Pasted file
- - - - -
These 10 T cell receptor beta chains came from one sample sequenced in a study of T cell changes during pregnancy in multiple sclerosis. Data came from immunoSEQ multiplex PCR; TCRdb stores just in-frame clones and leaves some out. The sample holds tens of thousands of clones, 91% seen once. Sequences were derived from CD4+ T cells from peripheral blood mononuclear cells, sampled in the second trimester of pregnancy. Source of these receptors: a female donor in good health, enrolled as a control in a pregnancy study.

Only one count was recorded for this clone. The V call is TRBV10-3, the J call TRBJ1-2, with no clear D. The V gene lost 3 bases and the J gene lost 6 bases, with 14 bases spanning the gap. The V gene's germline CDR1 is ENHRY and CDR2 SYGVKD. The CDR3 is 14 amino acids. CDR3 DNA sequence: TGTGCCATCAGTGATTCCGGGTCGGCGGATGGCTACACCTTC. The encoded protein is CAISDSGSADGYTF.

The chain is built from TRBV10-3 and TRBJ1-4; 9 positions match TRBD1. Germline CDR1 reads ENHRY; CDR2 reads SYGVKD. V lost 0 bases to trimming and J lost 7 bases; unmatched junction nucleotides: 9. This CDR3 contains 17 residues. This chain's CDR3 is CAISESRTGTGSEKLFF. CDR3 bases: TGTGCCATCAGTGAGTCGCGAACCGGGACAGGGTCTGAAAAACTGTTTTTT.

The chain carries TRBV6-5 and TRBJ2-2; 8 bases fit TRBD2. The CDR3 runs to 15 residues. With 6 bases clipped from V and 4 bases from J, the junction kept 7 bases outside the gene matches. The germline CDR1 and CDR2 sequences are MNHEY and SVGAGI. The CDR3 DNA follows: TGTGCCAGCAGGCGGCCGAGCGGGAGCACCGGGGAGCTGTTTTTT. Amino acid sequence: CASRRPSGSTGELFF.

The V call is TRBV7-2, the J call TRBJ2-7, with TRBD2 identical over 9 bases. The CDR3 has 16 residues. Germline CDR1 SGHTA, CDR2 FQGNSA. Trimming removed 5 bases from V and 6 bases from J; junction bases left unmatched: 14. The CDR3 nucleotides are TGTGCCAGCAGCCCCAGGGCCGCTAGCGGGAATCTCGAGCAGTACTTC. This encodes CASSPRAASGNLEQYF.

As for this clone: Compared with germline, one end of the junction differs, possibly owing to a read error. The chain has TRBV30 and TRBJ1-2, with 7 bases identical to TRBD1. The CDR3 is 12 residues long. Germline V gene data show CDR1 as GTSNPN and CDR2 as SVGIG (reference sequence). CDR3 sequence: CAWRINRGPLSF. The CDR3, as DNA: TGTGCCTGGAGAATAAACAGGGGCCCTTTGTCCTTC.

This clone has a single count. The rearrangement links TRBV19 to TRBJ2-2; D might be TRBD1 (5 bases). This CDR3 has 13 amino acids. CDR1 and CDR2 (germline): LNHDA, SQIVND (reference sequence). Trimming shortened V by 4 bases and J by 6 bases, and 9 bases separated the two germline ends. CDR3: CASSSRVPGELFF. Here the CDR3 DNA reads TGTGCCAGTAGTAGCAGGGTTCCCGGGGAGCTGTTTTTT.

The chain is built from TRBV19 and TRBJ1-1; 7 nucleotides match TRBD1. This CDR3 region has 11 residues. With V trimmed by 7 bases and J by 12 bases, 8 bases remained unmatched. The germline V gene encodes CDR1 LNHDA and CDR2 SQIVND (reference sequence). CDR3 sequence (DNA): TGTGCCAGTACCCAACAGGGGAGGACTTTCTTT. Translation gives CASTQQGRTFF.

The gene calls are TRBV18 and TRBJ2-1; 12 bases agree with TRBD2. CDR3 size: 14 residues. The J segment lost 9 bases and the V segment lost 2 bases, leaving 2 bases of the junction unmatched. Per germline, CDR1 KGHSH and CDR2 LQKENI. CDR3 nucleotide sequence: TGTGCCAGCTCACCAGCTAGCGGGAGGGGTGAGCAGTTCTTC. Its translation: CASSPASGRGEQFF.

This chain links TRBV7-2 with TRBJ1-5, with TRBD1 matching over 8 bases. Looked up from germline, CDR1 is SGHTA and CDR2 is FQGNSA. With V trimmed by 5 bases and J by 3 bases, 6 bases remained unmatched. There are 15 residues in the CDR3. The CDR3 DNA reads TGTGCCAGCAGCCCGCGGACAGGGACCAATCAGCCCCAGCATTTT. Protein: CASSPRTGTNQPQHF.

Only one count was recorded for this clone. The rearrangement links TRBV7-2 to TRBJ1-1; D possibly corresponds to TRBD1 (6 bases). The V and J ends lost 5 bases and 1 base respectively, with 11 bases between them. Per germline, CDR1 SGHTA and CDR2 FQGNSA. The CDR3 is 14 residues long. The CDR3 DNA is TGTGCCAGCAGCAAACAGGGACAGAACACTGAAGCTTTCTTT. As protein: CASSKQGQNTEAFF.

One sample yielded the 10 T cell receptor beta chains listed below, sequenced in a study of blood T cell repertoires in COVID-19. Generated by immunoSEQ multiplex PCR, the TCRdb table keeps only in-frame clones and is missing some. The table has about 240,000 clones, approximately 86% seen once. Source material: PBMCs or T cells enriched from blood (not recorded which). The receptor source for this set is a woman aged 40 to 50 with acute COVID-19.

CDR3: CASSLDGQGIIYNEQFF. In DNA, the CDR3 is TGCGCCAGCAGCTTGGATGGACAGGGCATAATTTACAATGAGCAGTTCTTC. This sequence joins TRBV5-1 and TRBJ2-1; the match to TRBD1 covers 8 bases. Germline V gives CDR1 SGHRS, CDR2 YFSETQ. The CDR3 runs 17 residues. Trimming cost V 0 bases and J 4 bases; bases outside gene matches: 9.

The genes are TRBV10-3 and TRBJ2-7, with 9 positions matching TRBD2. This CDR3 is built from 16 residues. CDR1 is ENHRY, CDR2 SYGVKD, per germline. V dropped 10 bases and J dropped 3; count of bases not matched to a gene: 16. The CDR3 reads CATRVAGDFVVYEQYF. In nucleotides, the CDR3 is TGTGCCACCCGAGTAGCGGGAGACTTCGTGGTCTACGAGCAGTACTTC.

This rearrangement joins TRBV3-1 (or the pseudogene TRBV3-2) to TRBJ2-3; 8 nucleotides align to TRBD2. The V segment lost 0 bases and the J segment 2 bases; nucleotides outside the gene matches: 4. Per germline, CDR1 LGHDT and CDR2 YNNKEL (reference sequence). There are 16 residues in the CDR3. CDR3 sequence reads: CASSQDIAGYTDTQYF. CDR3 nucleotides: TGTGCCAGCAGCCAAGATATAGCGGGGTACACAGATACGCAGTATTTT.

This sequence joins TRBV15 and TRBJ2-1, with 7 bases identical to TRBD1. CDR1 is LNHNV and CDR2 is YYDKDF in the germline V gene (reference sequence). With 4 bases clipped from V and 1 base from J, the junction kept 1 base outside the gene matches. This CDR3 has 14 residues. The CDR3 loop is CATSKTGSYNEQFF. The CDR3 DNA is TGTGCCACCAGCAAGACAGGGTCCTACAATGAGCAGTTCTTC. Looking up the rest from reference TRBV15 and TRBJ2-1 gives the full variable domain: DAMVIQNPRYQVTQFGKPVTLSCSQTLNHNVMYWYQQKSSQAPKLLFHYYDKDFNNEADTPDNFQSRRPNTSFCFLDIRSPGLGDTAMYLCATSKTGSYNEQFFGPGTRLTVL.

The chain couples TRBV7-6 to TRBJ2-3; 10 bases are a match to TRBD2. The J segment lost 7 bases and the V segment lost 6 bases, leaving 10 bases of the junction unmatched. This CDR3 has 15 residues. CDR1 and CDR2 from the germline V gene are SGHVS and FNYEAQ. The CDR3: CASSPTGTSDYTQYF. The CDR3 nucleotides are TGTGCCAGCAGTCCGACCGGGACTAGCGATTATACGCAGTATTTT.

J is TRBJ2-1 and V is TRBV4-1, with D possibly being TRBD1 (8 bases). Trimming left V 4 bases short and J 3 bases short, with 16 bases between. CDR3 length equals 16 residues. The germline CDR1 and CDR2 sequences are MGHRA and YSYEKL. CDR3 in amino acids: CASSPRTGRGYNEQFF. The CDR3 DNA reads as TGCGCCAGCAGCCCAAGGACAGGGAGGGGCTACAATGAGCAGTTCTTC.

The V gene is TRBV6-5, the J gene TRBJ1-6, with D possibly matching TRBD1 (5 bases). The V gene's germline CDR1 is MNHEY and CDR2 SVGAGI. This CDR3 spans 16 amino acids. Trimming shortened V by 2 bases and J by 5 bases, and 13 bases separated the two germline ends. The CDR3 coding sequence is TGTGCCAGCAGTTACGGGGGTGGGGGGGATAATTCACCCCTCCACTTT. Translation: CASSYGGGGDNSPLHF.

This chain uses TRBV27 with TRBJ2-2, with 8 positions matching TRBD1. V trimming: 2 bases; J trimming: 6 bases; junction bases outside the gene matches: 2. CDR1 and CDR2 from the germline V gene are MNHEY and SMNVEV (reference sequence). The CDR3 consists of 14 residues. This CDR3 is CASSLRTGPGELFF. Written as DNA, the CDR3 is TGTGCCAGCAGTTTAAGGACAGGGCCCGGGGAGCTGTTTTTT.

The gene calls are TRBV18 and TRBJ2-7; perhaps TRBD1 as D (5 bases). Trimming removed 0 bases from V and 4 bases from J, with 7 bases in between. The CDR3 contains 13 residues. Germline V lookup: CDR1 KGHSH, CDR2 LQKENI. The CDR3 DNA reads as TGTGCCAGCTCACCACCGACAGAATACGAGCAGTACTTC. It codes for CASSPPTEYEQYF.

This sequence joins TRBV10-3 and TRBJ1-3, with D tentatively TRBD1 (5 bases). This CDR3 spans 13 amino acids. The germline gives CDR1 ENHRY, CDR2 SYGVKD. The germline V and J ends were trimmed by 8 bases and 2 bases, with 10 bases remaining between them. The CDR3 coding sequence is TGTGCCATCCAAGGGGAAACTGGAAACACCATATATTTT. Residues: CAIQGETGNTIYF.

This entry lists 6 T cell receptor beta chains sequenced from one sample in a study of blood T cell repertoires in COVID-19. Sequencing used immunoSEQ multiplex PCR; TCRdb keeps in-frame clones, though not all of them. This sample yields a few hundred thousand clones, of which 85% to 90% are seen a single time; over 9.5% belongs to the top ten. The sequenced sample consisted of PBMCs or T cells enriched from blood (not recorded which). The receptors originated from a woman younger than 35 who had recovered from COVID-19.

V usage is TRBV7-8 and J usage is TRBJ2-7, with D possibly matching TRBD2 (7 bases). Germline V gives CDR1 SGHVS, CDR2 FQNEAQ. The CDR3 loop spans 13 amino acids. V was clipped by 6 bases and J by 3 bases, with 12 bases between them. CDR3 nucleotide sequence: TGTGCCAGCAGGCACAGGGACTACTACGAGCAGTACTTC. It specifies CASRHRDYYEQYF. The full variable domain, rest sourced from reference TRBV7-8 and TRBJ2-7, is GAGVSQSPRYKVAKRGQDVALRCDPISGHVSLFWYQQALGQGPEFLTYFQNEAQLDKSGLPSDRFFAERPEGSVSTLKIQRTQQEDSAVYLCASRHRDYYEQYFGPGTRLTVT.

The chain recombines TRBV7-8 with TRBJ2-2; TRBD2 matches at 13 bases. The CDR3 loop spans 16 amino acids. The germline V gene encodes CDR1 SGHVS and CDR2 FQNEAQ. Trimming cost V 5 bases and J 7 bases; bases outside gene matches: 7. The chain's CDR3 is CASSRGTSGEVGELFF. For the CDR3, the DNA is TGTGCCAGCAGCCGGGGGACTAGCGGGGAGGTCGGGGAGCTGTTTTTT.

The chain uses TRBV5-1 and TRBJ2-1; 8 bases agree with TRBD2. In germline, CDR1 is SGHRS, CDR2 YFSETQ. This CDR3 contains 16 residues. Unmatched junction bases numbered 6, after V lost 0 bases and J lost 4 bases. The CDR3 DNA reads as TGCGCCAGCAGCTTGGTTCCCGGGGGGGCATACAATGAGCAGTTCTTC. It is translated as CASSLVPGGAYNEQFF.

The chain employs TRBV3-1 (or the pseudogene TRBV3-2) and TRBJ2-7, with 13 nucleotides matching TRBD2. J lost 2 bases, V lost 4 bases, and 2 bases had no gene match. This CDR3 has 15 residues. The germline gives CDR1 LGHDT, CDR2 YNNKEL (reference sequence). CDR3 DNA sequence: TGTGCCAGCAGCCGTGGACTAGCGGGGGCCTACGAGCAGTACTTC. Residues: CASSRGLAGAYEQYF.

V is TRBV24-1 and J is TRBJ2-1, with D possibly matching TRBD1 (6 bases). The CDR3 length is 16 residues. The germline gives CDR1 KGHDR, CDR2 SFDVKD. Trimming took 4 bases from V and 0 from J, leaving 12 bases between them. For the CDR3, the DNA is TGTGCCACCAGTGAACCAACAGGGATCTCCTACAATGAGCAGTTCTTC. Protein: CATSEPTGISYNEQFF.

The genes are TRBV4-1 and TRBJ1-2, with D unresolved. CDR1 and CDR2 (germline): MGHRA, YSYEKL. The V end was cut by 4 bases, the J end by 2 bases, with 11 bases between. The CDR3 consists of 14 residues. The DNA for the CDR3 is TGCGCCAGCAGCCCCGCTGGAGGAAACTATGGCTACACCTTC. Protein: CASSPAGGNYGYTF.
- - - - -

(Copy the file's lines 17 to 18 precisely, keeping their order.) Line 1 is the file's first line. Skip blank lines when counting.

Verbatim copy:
The chain couples TRBV7-6 to TRBJ2-3; 10 bases are a match to TRBD2. The J segment lost 7 bases and the V segment lost 6 bases, leaving 10 bases of the junction unmatched. This CDR3 has 15 residues. CDR1 and CDR2 from the germline V gene are SGHVS and FNYEAQ. The CDR3: CASSPTGTSDYTQYF. The CDR3 nucleotides are TGTGCCAGCAGTCCGACCGGGACTAGCGATTATACGCAGTATTTT.

J is TRBJ2-1 and V is TRBV4-1, with D possibly being TRBD1 (8 bases). Trimming left V 4 bases short and J 3 bases short, with 16 bases between. CDR3 length equals 16 residues. The germline CDR1 and CDR2 sequences are MGHRA and YSYEKL. CDR3 in amino acids: CASSPRTGRGYNEQFF. The CDR3 DNA reads as TGCGCCAGCAGCCCAAGGACAGGGAGGGGCTACAATGAGCAGTTCTTC.